What is tea sustainability? In fact, large-scale tea companies that have a global footprint tend to prioritize monetary profit over sustainable environmental practices. To this end, some of these companies partner with independent farmers and, with fair-trade certification, ensure that workers receive just payment in fair work conditions and use environmentally sound farming, packing, and manufacturing methods.
The tea industry has played a crucial role in the economic development of Sri Lanka, which is a major producer and exporter of tea in the world. In effect, tea remains a vital industry in terms of its contribution to national output, employment, and net foreign exchange earnings. Within this scenario, one can safely say that the tea industry is moving towards more environmentally conscious manufacturing processors. The results of such eco-friendly manufacturing practices employed by the tea industry include stapler-free tea bags. Additionally, replacing nylon tea bags with biodegradable ones constitutes moving in the new direction.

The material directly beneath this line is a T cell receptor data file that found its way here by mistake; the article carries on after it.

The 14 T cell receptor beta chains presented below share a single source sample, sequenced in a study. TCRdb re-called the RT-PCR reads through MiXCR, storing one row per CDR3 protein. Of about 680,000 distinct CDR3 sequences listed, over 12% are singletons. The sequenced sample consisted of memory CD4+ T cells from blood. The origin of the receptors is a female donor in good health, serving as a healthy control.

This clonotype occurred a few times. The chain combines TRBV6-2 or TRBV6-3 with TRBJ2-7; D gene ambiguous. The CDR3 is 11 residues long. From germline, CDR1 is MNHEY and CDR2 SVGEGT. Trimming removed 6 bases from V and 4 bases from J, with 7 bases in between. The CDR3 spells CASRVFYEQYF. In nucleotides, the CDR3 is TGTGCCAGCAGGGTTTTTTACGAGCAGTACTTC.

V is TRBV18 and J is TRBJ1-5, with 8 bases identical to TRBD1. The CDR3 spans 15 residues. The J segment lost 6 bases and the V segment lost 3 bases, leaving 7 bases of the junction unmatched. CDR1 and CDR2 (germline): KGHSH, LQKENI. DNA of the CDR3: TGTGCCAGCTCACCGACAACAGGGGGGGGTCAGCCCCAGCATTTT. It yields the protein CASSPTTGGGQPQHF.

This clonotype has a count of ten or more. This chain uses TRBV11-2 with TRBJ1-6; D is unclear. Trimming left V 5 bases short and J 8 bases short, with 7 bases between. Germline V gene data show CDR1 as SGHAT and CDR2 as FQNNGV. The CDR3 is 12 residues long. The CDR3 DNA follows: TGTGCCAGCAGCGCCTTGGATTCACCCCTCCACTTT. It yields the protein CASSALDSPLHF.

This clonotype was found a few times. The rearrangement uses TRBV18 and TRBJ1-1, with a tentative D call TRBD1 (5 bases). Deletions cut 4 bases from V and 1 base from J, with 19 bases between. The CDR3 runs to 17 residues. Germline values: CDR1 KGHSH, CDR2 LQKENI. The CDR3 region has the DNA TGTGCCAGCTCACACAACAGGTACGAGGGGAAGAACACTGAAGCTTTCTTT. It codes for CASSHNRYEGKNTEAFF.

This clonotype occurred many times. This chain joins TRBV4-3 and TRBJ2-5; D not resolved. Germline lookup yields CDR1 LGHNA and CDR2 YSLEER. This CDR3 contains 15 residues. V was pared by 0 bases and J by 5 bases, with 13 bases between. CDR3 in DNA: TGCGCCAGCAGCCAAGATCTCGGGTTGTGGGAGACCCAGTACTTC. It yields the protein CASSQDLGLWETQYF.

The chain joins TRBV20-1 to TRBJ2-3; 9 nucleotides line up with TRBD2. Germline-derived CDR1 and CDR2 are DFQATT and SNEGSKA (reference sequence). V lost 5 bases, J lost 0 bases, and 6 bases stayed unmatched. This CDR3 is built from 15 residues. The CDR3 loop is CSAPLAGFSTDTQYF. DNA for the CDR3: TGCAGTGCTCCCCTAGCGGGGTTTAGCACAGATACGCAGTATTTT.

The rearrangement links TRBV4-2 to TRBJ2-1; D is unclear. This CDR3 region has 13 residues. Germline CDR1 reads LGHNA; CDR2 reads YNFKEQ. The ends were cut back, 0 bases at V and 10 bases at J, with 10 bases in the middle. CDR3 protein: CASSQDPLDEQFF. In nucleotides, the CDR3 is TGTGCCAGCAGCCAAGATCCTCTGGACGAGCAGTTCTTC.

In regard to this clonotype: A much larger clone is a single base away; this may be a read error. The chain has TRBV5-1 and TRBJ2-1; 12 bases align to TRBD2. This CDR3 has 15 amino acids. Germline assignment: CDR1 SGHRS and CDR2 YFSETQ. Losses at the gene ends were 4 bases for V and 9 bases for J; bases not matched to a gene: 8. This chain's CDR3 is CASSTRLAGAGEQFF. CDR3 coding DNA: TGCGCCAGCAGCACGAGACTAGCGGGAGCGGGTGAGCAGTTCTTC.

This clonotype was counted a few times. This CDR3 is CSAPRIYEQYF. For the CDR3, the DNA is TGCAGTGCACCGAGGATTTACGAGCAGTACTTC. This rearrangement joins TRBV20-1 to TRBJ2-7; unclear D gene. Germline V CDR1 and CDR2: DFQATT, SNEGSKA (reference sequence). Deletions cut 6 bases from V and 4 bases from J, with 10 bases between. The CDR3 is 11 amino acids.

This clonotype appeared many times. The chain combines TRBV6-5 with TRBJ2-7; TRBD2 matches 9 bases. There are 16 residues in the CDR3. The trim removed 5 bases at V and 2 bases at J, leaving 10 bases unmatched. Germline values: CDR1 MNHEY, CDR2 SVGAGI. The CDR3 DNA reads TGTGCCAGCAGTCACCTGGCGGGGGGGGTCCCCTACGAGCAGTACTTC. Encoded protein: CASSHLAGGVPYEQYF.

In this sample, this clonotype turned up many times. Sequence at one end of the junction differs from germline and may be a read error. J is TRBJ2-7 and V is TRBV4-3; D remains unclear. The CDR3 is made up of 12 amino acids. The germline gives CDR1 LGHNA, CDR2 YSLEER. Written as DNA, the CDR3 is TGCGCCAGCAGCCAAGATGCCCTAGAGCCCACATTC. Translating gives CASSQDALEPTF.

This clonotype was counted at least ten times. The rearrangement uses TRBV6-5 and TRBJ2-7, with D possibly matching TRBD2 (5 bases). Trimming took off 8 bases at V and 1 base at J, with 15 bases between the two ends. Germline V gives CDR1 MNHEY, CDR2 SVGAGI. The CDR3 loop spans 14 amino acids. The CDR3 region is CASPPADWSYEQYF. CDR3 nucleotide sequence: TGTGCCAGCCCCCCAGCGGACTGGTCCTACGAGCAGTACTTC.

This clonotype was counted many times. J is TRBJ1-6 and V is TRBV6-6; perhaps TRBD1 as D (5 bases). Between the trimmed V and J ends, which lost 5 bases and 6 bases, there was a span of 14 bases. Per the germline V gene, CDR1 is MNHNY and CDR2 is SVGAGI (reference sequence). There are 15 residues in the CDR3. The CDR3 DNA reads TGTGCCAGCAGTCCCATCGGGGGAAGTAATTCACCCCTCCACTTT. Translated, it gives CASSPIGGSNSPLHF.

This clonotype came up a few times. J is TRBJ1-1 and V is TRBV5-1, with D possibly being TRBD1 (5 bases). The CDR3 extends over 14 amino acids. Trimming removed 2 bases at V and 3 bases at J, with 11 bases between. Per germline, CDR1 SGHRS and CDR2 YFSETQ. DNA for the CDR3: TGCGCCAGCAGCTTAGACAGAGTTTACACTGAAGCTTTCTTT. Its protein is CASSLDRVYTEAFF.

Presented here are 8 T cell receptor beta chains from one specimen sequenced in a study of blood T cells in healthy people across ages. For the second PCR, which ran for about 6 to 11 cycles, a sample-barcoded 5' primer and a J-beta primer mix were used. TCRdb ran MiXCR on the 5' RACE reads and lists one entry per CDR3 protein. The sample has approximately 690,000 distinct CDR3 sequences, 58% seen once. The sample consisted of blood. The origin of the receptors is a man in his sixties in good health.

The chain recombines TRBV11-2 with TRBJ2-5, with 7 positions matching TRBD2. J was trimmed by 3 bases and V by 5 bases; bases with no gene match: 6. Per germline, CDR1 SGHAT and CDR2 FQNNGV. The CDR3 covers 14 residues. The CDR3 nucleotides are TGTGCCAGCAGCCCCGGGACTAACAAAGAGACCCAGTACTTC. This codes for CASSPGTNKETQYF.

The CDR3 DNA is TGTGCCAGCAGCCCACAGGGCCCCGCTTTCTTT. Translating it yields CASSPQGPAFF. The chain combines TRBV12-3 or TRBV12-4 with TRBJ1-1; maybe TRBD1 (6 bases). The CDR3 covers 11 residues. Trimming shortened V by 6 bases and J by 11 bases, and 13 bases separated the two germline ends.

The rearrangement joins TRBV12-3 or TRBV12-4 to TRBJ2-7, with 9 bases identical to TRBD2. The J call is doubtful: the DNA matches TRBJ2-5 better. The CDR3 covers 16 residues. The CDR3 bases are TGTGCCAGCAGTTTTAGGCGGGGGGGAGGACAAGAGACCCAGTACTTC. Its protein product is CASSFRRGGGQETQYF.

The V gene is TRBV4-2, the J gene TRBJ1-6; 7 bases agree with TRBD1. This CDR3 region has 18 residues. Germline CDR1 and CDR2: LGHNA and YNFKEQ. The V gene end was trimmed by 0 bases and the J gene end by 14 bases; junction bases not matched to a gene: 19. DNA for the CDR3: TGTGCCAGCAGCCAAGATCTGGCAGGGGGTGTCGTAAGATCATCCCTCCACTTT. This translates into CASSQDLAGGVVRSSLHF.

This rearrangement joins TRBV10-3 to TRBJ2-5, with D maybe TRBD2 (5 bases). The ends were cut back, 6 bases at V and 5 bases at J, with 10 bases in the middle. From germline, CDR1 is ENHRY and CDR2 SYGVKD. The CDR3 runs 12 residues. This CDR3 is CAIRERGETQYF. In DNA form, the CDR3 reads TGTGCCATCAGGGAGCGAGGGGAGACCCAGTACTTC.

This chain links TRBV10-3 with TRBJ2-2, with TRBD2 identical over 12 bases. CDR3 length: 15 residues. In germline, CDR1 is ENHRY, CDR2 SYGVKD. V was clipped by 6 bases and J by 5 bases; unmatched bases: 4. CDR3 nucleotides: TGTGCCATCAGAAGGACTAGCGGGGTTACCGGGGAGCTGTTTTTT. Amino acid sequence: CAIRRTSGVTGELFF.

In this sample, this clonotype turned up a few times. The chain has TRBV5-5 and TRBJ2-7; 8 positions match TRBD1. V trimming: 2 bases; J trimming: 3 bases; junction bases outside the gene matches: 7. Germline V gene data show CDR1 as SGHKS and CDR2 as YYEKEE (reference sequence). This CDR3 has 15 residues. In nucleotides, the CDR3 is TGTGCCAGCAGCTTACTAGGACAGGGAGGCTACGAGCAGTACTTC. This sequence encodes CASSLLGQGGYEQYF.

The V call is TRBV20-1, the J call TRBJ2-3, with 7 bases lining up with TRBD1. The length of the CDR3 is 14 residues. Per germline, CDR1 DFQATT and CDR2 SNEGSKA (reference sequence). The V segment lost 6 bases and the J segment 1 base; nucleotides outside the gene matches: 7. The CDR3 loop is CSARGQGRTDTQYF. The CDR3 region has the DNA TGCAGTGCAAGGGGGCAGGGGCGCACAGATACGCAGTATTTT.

Tea bags are typically small, porous pouches that contain dried tea leaves that are infused with hot or boiling water to brew tea. Tea bags are typically made of filter paper or food-grade plastic. In Asia, the term "tea bag" often refers to the paper wrapping or envelopes that contain loose tea leaves. Tea bags essentially work as a simplified tea infuser. They often include a string that enables easy removal and a small tag with brewing instructions. Tea bags are great when you're in a hurry and simply don't have time for cleanup. With the widespread use of tea bags as a new development, we are witnessing the introduction of stapler-free tea bags. It is still too early to tell how the new technology and costs associated with staple-free tea bags will be fully embraced by tea manufacturers. With all that being said, tea bags with staples seem to be widely used as they are inexpensive. Furthermore, the staple is made of food-grade, non-reactive stainless steel and posed no significant risk.
Staying true to their commitment to ethical and sustainable tea production, some tea companies have made all their tea packaging and tea bags biodegradable and recyclable. On the other hand, nylon tea bags are not the most sustainable choice, as most nylon is practically non-biodegradable and cannot be composted. As part of the new developments, paper envelopers, foil envelopes, string and tags, and tagless tea bags are now almost 100% compostable and recyclable.
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